Affirmative action, did not generate as much coverage as any of the terms, but there was never a time period when it was “shut out” of coverage. It faired much better in general public engagement. These Google Trends charts show how often people searched these terms over the last 90 days, and when those searches peaked and flatlined. Public interest has been more robust over time for affirmative action, and voting rights to a lesser extent, while marriage equality was flat until this week’s hearings:
None of these analyses are perfect. There’s hundreds of metrics for evaluating coverage and interest. But what we can conclude is that there has definitely been no media blackout caused by DOMA. There’s little productive value in drumming up contrived tensions between marriage equality advocates and people of color. Each of these cases, at root, is about 14th amendment equal protection under the law. The “media shutout” on civil rights is not a thing.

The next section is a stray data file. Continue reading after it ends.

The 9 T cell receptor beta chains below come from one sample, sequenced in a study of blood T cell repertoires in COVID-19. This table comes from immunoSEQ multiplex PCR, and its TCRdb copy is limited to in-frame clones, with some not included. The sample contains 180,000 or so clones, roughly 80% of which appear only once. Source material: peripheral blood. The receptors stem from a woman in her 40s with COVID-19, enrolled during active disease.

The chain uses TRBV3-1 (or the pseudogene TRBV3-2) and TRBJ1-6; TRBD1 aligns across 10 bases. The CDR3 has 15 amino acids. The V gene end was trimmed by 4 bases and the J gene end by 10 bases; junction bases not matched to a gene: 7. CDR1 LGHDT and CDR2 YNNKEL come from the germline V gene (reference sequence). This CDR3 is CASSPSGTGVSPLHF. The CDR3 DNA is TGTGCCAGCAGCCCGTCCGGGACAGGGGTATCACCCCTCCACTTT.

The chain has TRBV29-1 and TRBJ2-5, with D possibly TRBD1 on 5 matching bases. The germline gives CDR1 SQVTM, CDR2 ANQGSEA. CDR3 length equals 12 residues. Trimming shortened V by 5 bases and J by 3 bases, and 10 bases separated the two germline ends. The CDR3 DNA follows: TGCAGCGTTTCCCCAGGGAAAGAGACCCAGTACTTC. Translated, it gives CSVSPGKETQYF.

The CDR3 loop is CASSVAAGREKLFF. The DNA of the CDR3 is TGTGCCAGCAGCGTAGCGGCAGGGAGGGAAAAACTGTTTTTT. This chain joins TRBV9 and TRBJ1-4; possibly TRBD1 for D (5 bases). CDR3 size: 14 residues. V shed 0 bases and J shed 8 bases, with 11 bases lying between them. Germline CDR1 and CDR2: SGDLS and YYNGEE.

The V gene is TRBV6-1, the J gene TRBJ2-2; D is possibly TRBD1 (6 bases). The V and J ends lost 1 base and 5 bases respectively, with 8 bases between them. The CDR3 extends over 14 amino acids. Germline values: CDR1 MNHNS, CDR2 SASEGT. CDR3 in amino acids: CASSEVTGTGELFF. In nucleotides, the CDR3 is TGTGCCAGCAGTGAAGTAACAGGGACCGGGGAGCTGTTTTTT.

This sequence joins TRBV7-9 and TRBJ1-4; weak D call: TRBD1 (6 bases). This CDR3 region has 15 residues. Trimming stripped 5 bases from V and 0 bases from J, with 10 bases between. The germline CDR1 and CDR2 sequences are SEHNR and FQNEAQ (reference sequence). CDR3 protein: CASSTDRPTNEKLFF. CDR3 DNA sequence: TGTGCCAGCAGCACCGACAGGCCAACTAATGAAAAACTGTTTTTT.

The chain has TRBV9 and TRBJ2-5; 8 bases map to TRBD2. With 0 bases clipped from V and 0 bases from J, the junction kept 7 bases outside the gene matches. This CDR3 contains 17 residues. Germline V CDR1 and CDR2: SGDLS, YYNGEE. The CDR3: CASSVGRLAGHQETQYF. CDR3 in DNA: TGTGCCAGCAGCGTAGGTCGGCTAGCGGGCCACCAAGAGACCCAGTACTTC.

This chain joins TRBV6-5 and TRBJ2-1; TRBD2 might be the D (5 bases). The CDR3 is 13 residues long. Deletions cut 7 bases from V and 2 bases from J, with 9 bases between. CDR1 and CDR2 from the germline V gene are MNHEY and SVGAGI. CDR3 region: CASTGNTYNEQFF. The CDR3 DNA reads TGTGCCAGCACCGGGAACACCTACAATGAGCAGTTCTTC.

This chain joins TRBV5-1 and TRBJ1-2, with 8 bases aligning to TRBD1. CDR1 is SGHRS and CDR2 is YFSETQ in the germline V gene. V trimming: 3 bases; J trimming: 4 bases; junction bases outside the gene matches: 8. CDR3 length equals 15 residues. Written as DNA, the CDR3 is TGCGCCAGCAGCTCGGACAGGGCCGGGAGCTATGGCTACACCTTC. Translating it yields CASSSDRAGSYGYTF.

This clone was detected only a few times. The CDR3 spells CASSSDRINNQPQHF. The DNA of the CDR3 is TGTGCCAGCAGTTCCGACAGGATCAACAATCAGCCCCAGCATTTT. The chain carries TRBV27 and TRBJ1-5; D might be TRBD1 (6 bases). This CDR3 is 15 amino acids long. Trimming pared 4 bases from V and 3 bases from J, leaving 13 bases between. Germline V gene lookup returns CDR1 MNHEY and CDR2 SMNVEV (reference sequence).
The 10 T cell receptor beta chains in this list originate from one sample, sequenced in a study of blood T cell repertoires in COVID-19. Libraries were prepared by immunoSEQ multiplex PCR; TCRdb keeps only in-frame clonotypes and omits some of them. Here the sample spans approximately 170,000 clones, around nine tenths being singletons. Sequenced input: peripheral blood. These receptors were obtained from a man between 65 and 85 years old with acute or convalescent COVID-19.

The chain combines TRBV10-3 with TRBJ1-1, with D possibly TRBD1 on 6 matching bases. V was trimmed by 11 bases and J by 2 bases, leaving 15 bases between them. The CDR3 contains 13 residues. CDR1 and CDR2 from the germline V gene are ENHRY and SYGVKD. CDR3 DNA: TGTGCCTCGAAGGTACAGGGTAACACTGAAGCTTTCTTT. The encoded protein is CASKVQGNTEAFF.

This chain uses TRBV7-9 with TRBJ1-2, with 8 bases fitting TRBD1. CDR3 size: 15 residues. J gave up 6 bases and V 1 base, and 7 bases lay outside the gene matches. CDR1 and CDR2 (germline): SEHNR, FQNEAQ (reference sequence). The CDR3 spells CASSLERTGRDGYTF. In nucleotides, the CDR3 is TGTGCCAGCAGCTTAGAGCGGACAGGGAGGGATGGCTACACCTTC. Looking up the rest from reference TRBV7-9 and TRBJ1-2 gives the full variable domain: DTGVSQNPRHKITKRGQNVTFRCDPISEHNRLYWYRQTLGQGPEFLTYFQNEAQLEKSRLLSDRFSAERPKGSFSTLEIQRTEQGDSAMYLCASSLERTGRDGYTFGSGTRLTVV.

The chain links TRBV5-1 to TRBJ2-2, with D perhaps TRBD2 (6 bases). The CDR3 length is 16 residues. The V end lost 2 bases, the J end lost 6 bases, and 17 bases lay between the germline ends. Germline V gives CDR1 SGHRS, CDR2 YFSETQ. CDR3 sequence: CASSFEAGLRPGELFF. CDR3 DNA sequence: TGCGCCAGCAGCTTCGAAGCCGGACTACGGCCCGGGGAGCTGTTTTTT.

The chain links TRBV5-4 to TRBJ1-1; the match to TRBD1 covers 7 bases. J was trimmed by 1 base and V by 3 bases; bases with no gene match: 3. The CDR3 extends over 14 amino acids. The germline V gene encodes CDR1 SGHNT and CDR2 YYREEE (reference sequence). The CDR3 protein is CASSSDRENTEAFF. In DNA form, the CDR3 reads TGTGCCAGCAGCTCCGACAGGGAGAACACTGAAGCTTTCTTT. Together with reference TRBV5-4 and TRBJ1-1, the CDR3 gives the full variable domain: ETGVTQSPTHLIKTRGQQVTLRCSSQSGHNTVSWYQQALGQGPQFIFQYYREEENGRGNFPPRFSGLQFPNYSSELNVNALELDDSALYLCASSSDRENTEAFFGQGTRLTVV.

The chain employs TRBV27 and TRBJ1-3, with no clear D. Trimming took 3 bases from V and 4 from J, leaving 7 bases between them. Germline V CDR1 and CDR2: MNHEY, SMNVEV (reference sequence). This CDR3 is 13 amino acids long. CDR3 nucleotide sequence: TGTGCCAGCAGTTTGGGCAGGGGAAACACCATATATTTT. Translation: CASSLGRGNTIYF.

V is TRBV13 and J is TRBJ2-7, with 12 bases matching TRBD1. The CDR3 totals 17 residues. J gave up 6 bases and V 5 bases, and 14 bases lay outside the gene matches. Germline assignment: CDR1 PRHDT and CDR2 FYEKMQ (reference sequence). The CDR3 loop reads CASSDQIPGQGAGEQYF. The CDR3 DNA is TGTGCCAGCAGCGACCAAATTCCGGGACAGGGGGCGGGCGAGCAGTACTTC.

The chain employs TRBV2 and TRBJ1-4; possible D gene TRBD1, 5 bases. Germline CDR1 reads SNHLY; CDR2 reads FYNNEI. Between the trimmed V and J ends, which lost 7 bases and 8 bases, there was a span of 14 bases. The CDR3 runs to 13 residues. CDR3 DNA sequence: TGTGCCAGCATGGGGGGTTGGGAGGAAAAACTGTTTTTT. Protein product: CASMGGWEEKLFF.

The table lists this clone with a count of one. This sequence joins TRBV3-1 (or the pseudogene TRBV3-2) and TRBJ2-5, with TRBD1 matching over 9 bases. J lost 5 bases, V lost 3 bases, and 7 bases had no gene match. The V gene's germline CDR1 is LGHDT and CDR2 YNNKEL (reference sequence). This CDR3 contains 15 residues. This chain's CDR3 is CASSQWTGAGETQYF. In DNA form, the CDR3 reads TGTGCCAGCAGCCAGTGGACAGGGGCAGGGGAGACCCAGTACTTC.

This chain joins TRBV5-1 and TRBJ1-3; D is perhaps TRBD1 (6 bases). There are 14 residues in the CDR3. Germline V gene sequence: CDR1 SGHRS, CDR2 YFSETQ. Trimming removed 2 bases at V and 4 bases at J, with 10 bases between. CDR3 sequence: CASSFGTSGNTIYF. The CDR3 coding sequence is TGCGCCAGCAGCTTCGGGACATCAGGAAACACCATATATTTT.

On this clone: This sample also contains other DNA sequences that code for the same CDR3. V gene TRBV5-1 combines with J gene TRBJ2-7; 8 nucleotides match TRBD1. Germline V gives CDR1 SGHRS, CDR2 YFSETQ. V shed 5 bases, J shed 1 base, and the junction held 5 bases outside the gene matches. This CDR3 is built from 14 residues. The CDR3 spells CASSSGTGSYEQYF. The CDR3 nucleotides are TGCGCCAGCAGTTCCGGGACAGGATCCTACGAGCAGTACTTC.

First Arizona lawmakers went after the immigrant community with SB 1070. Now they’re going after transgender people with SB 1045.
Last week, Arizona state Rep. John Kavanagh (R) failed to pass a bill that would have prosecuted transgender people with a class 1 misdemeanor for using public restrooms that don’t match their birth sex. But late Wednesday a panel of Arizona state lawmakers voted to advance a softer bill that protects business owners from discrimination lawsuits if they forbid a transgender person from using a restroom or fitting room.